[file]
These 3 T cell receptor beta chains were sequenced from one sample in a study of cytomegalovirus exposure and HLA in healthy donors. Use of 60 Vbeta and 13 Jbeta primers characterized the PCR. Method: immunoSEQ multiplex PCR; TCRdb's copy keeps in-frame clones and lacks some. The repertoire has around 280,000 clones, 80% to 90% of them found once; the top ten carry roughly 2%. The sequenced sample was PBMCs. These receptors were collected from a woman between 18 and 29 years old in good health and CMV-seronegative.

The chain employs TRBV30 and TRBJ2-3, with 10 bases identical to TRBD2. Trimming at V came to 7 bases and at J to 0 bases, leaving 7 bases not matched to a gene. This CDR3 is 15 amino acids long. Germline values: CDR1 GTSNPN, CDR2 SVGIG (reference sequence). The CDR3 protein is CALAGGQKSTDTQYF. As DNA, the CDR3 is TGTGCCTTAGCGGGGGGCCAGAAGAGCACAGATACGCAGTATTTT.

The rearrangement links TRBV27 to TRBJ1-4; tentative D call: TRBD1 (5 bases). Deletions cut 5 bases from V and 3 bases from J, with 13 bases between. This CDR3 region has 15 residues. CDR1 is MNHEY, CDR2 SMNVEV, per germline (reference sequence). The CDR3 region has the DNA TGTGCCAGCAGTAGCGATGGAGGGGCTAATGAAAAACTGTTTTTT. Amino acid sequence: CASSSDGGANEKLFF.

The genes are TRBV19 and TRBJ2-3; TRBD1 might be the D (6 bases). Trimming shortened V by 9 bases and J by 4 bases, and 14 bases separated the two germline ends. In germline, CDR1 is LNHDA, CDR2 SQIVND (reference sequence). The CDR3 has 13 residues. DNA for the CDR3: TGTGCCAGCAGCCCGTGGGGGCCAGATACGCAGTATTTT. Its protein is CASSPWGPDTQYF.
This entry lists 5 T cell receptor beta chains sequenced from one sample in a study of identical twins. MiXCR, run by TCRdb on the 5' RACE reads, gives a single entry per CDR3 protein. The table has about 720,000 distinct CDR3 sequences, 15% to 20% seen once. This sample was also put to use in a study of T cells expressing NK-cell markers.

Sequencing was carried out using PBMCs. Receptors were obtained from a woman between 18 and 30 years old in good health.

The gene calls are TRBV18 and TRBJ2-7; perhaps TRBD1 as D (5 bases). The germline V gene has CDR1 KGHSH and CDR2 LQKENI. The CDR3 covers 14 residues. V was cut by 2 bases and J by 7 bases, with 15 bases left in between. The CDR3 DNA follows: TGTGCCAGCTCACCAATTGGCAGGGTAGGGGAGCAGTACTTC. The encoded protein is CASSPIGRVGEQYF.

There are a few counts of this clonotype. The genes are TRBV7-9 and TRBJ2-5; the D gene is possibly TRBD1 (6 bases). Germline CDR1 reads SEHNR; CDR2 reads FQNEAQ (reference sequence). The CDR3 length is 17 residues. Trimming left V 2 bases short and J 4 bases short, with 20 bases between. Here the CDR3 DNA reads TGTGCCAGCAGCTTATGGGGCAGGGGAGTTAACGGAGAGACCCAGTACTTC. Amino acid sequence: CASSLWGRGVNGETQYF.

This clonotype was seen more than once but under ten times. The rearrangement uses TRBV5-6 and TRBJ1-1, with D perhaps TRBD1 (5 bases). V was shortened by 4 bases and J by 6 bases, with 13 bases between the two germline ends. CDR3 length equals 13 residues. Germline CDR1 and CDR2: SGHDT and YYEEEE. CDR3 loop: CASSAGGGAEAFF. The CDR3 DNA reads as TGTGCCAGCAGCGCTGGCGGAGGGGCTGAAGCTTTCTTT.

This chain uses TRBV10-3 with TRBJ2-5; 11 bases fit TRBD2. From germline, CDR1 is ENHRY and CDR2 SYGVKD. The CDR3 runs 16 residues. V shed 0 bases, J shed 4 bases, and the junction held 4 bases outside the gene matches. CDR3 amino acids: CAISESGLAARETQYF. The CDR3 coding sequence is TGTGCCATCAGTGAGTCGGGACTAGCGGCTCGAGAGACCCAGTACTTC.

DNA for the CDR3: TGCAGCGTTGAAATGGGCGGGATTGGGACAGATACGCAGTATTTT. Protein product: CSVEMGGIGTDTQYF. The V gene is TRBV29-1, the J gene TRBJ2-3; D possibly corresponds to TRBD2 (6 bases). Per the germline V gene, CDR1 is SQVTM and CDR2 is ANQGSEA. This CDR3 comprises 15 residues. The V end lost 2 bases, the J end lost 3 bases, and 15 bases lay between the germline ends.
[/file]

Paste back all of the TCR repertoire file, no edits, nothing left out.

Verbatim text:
These 3 T cell receptor beta chains were sequenced from one sample in a study of cytomegalovirus exposure and HLA in healthy donors. Use of 60 Vbeta and 13 Jbeta primers characterized the PCR. Method: immunoSEQ multiplex PCR; TCRdb's copy keeps in-frame clones and lacks some. The repertoire has around 280,000 clones, 80% to 90% of them found once; the top ten carry roughly 2%. The sequenced sample was PBMCs. These receptors were collected from a woman between 18 and 29 years old in good health and CMV-seronegative.

The chain employs TRBV30 and TRBJ2-3, with 10 bases identical to TRBD2. Trimming at V came to 7 bases and at J to 0 bases, leaving 7 bases not matched to a gene. This CDR3 is 15 amino acids long. Germline values: CDR1 GTSNPN, CDR2 SVGIG (reference sequence). The CDR3 protein is CALAGGQKSTDTQYF. As DNA, the CDR3 is TGTGCCTTAGCGGGGGGCCAGAAGAGCACAGATACGCAGTATTTT.

The rearrangement links TRBV27 to TRBJ1-4; tentative D call: TRBD1 (5 bases). Deletions cut 5 bases from V and 3 bases from J, with 13 bases between. This CDR3 region has 15 residues. CDR1 is MNHEY, CDR2 SMNVEV, per germline (reference sequence). The CDR3 region has the DNA TGTGCCAGCAGTAGCGATGGAGGGGCTAATGAAAAACTGTTTTTT. Amino acid sequence: CASSSDGGANEKLFF.

The genes are TRBV19 and TRBJ2-3; TRBD1 might be the D (6 bases). Trimming shortened V by 9 bases and J by 4 bases, and 14 bases separated the two germline ends. In germline, CDR1 is LNHDA, CDR2 SQIVND (reference sequence). The CDR3 has 13 residues. DNA for the CDR3: TGTGCCAGCAGCCCGTGGGGGCCAGATACGCAGTATTTT. Its protein is CASSPWGPDTQYF.
This entry lists 5 T cell receptor beta chains sequenced from one sample in a study of identical twins. MiXCR, run by TCRdb on the 5' RACE reads, gives a single entry per CDR3 protein. The table has about 720,000 distinct CDR3 sequences, 15% to 20% seen once. This sample was also put to use in a study of T cells expressing NK-cell markers.

Sequencing was carried out using PBMCs. Receptors were obtained from a woman between 18 and 30 years old in good health.

The gene calls are TRBV18 and TRBJ2-7; perhaps TRBD1 as D (5 bases). The germline V gene has CDR1 KGHSH and CDR2 LQKENI. The CDR3 covers 14 residues. V was cut by 2 bases and J by 7 bases, with 15 bases left in between. The CDR3 DNA follows: TGTGCCAGCTCACCAATTGGCAGGGTAGGGGAGCAGTACTTC. The encoded protein is CASSPIGRVGEQYF.

There are a few counts of this clonotype. The genes are TRBV7-9 and TRBJ2-5; the D gene is possibly TRBD1 (6 bases). Germline CDR1 reads SEHNR; CDR2 reads FQNEAQ (reference sequence). The CDR3 length is 17 residues. Trimming left V 2 bases short and J 4 bases short, with 20 bases between. Here the CDR3 DNA reads TGTGCCAGCAGCTTATGGGGCAGGGGAGTTAACGGAGAGACCCAGTACTTC. Amino acid sequence: CASSLWGRGVNGETQYF.

This clonotype was seen more than once but under ten times. The rearrangement uses TRBV5-6 and TRBJ1-1, with D perhaps TRBD1 (5 bases). V was shortened by 4 bases and J by 6 bases, with 13 bases between the two germline ends. CDR3 length equals 13 residues. Germline CDR1 and CDR2: SGHDT and YYEEEE. CDR3 loop: CASSAGGGAEAFF. The CDR3 DNA reads as TGTGCCAGCAGCGCTGGCGGAGGGGCTGAAGCTTTCTTT.

This chain uses TRBV10-3 with TRBJ2-5; 11 bases fit TRBD2. From germline, CDR1 is ENHRY and CDR2 SYGVKD. The CDR3 runs 16 residues. V shed 0 bases, J shed 4 bases, and the junction held 4 bases outside the gene matches. CDR3 amino acids: CAISESGLAARETQYF. The CDR3 coding sequence is TGTGCCATCAGTGAGTCGGGACTAGCGGCTCGAGAGACCCAGTACTTC.

DNA for the CDR3: TGCAGCGTTGAAATGGGCGGGATTGGGACAGATACGCAGTATTTT. Protein product: CSVEMGGIGTDTQYF. The V gene is TRBV29-1, the J gene TRBJ2-3; D possibly corresponds to TRBD2 (6 bases). Per the germline V gene, CDR1 is SQVTM and CDR2 is ANQGSEA. This CDR3 comprises 15 residues. The V end lost 2 bases, the J end lost 3 bases, and 15 bases lay between the germline ends.